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Enlarge (credit: Andrzej Barabasz) A new cryptocurrency called Bitcoin Gold is now live on the Internet. It aims to correct what its backers see as a serious flaw in the design of the original Bitcoin. There are hundreds of cryptocurrencies on the Internet, and many of them are derived from Bitcoin in one way or another. But Bitcoin Gold—like Bitcoin Cash, another Bitcoin spinoff that was created in August—is different in two important ways. Bitcoin Cash is branding itself as a version of Bitcoin rather than merely new platforms derived from Bitcoin's source code. It has also chosen to retain Bitcoin's transaction history, which means that, if you owned bitcoins before the fork, you now own an equal amount of "gold" bitcoins. Read 22 remaining paragraphs | Comments

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posted 7 days ago on ars technica
Enlarge (credit: Google Play Store) Google is cracking down on apps that use Android's accessibility API. Even though the APIs have been around for years without any kind of rules about usage, Google has now started telling developers that using the accessibility API for anything other than helping users with disabilities will result in a ban from the Play Store. As first reported by Android Police, a number of app developers have receiving an email from Google in regards to their accessibility app. According to the email, Google's new rules require that "Apps requesting accessibility services should only be used to help users with disabilities use Android devices and apps." The email says that developers "must explain to users how your app is using the 'android.permission.BIND_ACCESSIBILITY_SERVICE' to help users with disabilities use Android devices and apps." Google says that if developers don't comply with the new policy within 30 days, their app will be removed from the Play Store. Google's new policy will hurt a large swath of power-user apps. Android accessibility APIs are meant for alternative input devices and alternative output methods, but they are also a powerful set of controls that have been co-opted by the Android tweaking community to give users more control over their devices. If you want to write a powerful Android app and don't want to modify your phone for root access, tapping into the accessibility API is the next best thing. Read 5 remaining paragraphs | Comments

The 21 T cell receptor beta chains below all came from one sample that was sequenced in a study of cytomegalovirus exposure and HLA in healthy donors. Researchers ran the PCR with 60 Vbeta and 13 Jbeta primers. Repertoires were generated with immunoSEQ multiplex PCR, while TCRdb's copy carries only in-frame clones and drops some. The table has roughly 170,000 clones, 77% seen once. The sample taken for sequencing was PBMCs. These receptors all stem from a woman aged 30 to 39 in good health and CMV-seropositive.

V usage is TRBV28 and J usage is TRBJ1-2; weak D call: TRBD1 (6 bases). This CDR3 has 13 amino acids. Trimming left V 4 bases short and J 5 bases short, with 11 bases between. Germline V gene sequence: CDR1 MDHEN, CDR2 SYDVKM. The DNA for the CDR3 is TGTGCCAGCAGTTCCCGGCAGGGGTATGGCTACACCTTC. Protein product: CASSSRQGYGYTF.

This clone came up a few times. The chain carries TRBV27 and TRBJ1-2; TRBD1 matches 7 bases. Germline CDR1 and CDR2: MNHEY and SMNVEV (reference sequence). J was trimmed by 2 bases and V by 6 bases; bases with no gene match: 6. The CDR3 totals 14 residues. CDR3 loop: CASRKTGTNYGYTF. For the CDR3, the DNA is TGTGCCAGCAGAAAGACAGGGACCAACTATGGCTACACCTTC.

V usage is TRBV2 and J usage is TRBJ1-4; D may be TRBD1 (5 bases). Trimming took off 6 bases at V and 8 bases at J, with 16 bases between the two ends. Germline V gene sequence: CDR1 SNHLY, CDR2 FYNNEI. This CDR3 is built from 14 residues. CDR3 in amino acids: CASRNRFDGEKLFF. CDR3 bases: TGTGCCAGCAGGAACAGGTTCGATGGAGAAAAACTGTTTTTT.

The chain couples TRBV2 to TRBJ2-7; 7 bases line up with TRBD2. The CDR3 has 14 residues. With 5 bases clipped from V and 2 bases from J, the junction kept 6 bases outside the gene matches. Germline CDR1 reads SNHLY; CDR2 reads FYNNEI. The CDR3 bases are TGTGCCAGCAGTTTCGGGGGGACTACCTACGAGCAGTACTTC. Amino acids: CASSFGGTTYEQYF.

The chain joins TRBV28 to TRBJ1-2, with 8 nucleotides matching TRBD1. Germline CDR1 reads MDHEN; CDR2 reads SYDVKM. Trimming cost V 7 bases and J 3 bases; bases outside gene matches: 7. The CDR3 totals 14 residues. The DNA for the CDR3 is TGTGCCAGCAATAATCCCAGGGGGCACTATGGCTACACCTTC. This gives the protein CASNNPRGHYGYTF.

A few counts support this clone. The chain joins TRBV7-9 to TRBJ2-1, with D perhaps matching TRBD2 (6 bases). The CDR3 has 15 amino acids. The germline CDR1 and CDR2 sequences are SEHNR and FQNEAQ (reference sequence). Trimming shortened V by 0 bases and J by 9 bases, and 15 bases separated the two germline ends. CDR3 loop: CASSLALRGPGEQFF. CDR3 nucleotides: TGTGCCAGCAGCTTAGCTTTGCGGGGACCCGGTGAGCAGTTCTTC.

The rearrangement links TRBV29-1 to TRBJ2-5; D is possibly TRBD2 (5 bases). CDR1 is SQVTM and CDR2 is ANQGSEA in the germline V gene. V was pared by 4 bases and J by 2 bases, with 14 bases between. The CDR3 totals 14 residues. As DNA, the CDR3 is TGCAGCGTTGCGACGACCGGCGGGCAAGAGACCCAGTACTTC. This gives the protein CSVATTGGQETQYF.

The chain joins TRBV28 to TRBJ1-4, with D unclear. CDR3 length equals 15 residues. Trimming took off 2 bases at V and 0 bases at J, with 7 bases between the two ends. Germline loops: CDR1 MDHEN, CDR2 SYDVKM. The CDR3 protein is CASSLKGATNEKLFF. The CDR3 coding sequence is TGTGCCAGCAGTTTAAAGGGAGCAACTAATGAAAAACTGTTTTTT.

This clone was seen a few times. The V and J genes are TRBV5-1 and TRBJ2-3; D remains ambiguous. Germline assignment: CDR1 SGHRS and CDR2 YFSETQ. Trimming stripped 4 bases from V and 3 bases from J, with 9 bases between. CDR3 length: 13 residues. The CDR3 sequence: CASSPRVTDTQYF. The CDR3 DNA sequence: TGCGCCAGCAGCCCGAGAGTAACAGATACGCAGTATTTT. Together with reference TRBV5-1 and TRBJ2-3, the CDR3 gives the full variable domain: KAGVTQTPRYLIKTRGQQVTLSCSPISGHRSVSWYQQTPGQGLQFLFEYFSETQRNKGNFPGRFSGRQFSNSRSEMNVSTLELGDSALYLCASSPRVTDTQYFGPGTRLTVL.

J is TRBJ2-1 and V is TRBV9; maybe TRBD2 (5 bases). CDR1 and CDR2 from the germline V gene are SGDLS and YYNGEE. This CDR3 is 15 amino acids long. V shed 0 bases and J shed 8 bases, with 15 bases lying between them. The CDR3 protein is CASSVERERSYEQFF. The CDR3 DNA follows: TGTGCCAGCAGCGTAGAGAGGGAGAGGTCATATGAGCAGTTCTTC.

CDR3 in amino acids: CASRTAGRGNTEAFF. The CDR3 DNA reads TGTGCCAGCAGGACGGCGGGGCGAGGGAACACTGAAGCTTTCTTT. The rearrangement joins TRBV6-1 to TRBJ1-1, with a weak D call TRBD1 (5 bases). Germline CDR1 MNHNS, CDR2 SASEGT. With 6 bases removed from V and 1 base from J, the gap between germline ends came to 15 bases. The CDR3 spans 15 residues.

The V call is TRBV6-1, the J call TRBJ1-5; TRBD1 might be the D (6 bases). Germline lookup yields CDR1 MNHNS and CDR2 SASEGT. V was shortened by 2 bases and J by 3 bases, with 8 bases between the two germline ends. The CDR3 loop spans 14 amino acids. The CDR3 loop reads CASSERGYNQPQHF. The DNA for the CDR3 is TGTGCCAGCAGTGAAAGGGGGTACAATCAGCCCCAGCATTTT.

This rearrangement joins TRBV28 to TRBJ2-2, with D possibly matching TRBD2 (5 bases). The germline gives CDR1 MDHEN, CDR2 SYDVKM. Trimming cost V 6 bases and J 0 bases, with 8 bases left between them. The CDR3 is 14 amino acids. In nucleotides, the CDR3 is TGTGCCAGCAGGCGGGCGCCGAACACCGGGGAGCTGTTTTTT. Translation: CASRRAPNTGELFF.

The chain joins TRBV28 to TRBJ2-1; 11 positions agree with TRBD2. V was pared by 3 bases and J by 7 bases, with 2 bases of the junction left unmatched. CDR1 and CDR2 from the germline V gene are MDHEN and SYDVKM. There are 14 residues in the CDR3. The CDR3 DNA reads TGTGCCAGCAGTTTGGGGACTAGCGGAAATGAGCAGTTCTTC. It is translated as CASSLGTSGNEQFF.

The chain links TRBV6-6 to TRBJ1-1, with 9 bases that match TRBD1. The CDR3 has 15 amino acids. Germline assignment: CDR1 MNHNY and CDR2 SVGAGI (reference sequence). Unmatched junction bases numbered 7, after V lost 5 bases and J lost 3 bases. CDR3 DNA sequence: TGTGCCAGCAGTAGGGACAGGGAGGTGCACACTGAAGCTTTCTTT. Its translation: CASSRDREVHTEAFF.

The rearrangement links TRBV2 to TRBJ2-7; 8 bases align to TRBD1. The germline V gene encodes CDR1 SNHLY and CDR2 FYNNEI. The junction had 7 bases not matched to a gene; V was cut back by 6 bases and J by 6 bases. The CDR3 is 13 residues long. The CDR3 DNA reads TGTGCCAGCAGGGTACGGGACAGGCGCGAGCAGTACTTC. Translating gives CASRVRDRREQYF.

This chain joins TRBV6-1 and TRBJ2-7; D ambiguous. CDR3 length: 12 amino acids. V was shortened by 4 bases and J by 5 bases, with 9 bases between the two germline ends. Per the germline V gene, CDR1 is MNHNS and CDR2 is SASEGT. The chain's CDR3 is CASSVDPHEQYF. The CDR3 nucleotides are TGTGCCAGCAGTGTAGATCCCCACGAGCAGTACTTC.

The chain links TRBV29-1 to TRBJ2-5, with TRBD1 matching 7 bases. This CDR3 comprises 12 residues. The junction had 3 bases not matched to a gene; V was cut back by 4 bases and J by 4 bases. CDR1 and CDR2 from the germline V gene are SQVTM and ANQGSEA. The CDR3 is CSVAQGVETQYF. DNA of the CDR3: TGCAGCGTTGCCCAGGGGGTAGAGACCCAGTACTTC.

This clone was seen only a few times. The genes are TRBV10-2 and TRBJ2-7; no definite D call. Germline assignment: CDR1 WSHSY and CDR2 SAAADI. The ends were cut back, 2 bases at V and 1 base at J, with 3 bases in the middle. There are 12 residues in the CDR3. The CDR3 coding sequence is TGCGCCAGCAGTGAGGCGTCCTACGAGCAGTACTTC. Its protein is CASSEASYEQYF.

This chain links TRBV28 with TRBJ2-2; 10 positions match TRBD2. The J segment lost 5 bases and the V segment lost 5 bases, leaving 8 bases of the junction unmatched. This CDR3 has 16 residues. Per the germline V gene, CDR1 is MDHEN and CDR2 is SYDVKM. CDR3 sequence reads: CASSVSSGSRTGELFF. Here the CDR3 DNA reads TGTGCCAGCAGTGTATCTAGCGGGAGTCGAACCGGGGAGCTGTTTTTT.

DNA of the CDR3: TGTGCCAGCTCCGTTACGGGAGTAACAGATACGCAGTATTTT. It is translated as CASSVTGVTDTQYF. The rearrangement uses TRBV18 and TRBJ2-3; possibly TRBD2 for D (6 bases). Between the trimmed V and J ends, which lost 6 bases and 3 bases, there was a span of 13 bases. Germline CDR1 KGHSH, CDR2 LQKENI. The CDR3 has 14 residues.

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Enlarge / FCC Chairman Ajit Pai being interviewed at Fox Studios on November 10, 2017 in New York City. (credit: Getty Images | John Lamparski) Two Democratic lawmakers today called for an investigation into whether Federal Communications Commission Chairman Ajit Pai "has taken actions to improperly benefit Sinclair Broadcast Group." The FCC has made several decision that benefit Sinclair, a broadcast station owner with a right-wing tilt. Among other things, the FCC rolled back broadcast TV station ownership limits, which could help Sinclair complete an acquisition of Tribune Media Company and, in the process, reach 72 percent of TV-owning households in the US. According to two representatives, Pai hasn't sufficiently answered questions about his relationship with Sinclair. Those congressmen are Energy and Commerce ranking member Frank Pallone, Jr. (D-N.J.) and Oversight and Government Reform ranking member Elijah Cummings (D-MD.), who said as much in a letter to FCC Inspector General David Hunt. Read 11 remaining paragraphs | Comments

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Enlarge / These two wander around for a long time. (credit: New Line Cinema) Amazon has acquired the global television rights to The Lord of the Rings, and the Internet giant has already committed to a multi-season TV series rooted in author J.R.R. Tolkien's Middle-earth setting. Both Amazon's own press release title ("Amazon to Adapt J.R.R. Tolkien's Globally Renowned Fantasy Novels... ") and earlier rumors suggested that the series would be a direct adaptation of the books, but that is now confirmed not to be the case. Rather, the series will introduce new stories that are set before The Fellowship of the Ring, the first book in the trilogy. Tolkien estate and HarperCollins representative Matt Galsor said the series will "bring to the screen previously unexplored stories based on J.R.R. Tolkien's original writings." To Tolkien fans, it's unclear what that means exactly. Will characters and situations be based on unpublished Tolkien works? Many of those exist, but the author's son Christopher Tolkien has been editing and completing key works in those categories as published books for several years now. It's unclear what remains. Read 5 remaining paragraphs | Comments